Regular manicures don’t have to be a pricey treat when done yourself.
Here are step-by-step directions to get you started along with a collection of tricks at the bottom of the page.
- Remove old polish using remover.
- Rest fingers in a dish of warm soapy water for about 10 minutes. For a gentle recipe, see below.
- Use a soft brush and clean under fingernails.
- Massage hands and cuticles with a favorite moisturizer.
- Push back cuticles with a cotton tipped stick.
- File fingernails into shape, keeping them all the same length.
- Finish off with a favorite color.
1/4 cup honey
2 TBS liquid hand soap
1 TBS olive oil
- Mix all ingredients well and store in an airtight container. Add half of mixture to a small bowl then add warm water, stirring until well mixed. Soak hands.
- Makes enough for two treatments.
1 tsp Olive Oil or Jojoba Oil
1 tsp Vitamin E (oil)
- Mix together then gently massage into cuticles.
1 TBS Hydrogen Peroxide
1 cup warm water
- Dip fingers in mixture for 15 minutes two times a week until nails are white and then once a week to maintain.
First Published: February 9, 2007, moved here for better organization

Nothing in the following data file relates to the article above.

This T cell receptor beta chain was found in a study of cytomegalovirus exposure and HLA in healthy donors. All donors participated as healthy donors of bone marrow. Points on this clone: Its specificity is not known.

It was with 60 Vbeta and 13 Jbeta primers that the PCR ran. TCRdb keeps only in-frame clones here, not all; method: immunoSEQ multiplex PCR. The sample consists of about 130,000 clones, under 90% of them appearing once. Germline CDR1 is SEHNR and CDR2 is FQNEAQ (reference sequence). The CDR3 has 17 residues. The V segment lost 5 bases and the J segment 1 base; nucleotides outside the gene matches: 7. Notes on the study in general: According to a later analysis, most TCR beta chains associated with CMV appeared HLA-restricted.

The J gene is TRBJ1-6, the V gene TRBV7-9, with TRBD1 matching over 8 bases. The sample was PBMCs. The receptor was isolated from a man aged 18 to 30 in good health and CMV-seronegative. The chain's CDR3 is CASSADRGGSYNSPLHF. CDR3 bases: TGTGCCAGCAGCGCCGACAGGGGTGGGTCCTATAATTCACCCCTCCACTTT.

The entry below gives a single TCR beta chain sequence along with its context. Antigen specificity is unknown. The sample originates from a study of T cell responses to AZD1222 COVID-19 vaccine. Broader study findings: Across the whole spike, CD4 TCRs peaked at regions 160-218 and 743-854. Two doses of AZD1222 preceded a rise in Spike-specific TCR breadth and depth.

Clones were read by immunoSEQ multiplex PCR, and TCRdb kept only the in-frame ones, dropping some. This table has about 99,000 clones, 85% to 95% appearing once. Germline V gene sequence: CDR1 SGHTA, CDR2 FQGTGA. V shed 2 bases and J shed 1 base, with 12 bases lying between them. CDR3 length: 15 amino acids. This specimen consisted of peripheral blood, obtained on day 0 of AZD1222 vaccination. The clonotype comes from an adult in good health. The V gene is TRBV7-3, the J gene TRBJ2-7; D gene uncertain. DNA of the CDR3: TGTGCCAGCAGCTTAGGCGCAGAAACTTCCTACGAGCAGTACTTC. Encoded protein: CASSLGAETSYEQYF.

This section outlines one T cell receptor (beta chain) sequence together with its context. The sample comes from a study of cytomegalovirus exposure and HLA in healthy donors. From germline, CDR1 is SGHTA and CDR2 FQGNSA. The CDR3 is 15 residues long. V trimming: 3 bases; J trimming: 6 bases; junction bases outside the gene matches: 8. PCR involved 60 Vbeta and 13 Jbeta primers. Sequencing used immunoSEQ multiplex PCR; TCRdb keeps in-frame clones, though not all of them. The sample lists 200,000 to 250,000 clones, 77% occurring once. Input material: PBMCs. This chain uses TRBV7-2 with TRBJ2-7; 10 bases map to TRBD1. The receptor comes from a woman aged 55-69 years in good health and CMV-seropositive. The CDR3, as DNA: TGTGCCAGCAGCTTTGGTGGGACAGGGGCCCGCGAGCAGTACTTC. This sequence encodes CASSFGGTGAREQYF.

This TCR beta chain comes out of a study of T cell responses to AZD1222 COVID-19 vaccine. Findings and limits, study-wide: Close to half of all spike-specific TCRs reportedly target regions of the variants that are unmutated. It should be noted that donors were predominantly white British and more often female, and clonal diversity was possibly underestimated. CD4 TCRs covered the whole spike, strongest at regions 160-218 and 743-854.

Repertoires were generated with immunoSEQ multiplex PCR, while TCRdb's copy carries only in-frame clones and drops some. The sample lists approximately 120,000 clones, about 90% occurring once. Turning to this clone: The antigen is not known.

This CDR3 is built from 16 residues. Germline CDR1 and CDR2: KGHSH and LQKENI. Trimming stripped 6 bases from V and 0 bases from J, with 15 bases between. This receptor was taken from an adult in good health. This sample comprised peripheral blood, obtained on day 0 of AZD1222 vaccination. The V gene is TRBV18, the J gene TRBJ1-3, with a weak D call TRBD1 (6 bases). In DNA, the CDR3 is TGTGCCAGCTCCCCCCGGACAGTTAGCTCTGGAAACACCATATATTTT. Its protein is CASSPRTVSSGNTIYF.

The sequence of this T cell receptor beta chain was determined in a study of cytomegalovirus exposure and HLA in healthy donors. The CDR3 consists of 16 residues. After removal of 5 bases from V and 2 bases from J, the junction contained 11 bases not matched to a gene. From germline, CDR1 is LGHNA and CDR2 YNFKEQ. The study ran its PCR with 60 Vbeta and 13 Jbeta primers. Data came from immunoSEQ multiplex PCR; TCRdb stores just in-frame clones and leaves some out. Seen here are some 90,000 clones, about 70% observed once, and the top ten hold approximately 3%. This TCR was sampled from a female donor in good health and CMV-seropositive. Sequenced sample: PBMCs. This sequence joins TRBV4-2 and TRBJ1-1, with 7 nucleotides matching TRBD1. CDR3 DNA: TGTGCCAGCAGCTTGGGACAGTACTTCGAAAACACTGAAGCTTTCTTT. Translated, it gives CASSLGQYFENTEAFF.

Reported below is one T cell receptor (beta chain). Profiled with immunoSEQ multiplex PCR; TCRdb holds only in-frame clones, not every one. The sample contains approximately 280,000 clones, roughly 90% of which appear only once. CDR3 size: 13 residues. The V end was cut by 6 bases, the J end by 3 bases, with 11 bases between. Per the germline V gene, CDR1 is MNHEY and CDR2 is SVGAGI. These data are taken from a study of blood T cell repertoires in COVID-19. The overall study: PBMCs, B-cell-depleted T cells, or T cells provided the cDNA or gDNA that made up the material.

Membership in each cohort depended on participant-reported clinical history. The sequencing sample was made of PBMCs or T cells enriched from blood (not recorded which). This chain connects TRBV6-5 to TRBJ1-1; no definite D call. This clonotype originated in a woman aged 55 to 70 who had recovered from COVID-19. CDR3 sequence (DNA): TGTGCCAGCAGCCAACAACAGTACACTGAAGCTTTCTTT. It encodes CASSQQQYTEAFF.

Kate sent this in wondering if it was true, it’s an old clipping she found in her aunt’s binder:
Just pick a favorite drink and stir in Knox Gelatine
Brittle fingernails? Correct them the one way published medical research proved effective . . .
Drink one envelope of Knox Gelatine each day in fruit or vegetable juice, bouillon or water.
Published clinical studies show how with this Knox Drink at least 7 out of 10 women restored brittle nails to normal condition within 90 days.
I have notes that say eating lots of Jello helps or drinking Knox daily will help, but never posted that here on Tipnut after I did a bit of research and found this on Wikipedia:
For decades, gelatin has been touted as a good source of protein. It has also been said to strengthen nails and hair. However, there is little scientific evidence to support such an assertion, one which may be traced back to Knox’s revolutionary marketing techniques of the 1890s, when it was advertised that gelatin contains protein and that lack of protein causes dry, deformed nails. In fact, the human body itself produces abundant amounts of the proteins found in gelatin. Furthermore, dry nails are usually due to a lack of moisture, not protein.
So it looks like the answer to the question is: Nope, gelatin does not help them grow or grow stronger/healthier.
Toothpaste Trick: Yellowing a problem? Try scrubbing with whitening toothpaste and a brush.
Removing Polish: In 5 minutes or less! A step-by-step tutorial.
Smudge Proof: Lightly mist a fresh coat with cooking spray.
Clever Technique: A clever way to do artistic designs.
Clean Up In 6 Easy Steps: A technique using a small paint brush and acetone.
Moisturizing Remover: Here’s a recipe using acetone and glycerin.
Professional Secrets: Here’s a tutorial showing how to give yourself a professional looking manicure.